Many small business owners and homeowners in Philadelphia have had the nightmarish experience of receiving a written notice that a mechanic’s lien has been filed against their property and may be sold if the lien is not satisfied. Occasionally, property owners will receive more than one such notice with respect to the same project. The recipients of such notices may then ask two questions: 1. What is a mechanic’s lien? And 2. What do I do about it?
Pennsylvania real estate law gives every contractor and subcontractor the right to file a lien for the amount of “labor or materials furnished in the erection or construction, or the alteration or repair of the improvement.” The statute is intended to protect contractors and subcontractors from owners who hire them but do not pay for the work that was performed. Because of its breadth, it generates a great deal of real estate litigation.
If the underlying debt, i.e., the amount owed by the owner to the contractor is paid, the lien is extinguished. If the underlying debt is not paid, the contractor can bring a court action to force the sale of the property to recover the amounts owed.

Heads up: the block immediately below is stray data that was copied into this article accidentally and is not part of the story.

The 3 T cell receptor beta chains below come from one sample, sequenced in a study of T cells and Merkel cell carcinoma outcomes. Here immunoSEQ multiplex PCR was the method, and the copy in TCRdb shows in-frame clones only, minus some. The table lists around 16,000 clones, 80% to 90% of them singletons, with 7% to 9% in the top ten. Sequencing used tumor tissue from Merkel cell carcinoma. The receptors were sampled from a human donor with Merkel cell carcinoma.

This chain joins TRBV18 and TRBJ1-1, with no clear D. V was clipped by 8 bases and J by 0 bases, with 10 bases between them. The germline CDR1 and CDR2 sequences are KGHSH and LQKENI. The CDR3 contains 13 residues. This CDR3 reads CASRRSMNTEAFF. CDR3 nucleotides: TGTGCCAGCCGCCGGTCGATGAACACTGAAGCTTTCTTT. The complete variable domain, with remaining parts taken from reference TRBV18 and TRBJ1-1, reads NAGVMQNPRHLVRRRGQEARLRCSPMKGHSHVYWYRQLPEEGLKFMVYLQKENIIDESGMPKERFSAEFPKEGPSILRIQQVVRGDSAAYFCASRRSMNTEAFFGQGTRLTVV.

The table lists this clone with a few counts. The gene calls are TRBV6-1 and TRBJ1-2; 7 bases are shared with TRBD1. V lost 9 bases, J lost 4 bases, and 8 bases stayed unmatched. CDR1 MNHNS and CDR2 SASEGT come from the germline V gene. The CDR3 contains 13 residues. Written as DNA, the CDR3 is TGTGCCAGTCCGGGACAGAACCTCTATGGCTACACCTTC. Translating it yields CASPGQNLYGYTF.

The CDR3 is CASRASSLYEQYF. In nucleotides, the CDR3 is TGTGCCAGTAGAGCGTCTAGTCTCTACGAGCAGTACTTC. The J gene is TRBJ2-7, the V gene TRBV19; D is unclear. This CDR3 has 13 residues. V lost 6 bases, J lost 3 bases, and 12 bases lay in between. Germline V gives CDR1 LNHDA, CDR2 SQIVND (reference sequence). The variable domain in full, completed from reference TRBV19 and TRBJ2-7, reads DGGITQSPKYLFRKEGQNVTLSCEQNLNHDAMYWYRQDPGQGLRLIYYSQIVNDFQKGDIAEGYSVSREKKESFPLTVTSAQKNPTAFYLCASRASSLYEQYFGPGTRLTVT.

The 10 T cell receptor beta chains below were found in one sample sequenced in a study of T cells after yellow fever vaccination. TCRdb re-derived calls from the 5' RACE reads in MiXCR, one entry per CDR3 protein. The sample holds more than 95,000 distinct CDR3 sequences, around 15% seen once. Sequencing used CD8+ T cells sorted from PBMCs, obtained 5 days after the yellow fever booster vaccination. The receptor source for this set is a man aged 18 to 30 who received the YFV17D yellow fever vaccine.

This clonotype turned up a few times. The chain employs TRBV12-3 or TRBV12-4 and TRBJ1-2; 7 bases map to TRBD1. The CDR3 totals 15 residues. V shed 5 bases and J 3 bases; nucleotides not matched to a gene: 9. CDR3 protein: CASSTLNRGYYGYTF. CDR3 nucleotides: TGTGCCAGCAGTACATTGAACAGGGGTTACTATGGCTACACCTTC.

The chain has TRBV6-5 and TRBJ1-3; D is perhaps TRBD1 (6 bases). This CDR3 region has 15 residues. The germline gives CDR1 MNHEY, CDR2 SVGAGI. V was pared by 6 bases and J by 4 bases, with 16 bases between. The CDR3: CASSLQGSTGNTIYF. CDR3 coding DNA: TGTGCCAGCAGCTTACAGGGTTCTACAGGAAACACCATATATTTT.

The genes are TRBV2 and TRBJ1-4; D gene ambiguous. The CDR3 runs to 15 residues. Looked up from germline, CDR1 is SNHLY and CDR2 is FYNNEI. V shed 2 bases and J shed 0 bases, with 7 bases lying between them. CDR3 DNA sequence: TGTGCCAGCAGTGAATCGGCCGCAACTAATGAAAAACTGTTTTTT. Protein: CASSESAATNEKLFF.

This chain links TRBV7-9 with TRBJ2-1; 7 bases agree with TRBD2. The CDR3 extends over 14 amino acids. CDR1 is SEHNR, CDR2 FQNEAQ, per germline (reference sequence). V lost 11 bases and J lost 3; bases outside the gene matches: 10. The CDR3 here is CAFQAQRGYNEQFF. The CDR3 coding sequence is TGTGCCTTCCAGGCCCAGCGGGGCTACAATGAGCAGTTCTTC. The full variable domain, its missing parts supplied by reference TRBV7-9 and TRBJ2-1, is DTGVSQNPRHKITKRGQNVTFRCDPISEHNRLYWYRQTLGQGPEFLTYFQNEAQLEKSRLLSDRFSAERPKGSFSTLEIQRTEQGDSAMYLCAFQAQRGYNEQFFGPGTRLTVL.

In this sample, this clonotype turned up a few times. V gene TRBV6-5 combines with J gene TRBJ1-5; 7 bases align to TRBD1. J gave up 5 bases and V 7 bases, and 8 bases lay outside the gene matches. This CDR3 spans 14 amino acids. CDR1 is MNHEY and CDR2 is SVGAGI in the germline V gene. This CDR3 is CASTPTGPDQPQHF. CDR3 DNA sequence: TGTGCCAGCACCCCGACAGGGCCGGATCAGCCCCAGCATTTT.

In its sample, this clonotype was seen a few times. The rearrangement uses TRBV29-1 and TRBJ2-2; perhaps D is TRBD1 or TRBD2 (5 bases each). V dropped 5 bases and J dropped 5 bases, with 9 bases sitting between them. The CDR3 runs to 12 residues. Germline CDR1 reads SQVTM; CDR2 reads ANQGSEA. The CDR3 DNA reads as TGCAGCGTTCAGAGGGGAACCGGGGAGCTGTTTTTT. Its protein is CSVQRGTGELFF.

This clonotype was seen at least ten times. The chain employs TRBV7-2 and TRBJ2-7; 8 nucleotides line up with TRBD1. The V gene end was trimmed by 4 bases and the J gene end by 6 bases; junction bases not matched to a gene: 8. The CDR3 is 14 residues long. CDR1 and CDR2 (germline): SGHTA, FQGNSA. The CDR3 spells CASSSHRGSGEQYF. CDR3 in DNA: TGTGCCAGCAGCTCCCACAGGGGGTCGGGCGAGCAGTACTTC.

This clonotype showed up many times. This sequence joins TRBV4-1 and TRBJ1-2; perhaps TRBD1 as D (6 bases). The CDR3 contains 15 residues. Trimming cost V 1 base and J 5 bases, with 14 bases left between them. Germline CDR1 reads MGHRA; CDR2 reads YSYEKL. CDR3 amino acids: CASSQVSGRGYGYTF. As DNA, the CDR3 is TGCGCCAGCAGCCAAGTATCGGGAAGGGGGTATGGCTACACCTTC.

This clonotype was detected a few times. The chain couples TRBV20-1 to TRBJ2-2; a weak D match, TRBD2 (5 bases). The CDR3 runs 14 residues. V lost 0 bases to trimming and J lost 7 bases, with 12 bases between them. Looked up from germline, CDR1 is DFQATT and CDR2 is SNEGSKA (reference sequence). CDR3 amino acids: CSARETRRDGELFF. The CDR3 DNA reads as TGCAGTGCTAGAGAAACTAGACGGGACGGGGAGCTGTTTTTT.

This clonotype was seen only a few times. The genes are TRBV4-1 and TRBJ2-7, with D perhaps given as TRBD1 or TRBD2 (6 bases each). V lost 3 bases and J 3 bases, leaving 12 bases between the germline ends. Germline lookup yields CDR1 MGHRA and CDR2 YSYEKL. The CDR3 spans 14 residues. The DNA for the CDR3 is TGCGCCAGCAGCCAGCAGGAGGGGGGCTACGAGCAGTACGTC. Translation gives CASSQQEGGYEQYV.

The mechanic’s lien statute is very complex. It imposes a number of requirements on the lien holder, and the failure to meet any of these requirements can invalidate the lien. The complexity of the statute mandates that both lien claimants and property owners seek competent legal advice from attorneys who are experienced in dealing with the mechanic’s lien process and lawsuits to foreclose them.
Source: Pennsylvania Mechanics Lien Law, “Pennsylvania’s Mechanics Lien Statute,” accessed on Feb. 9, 2015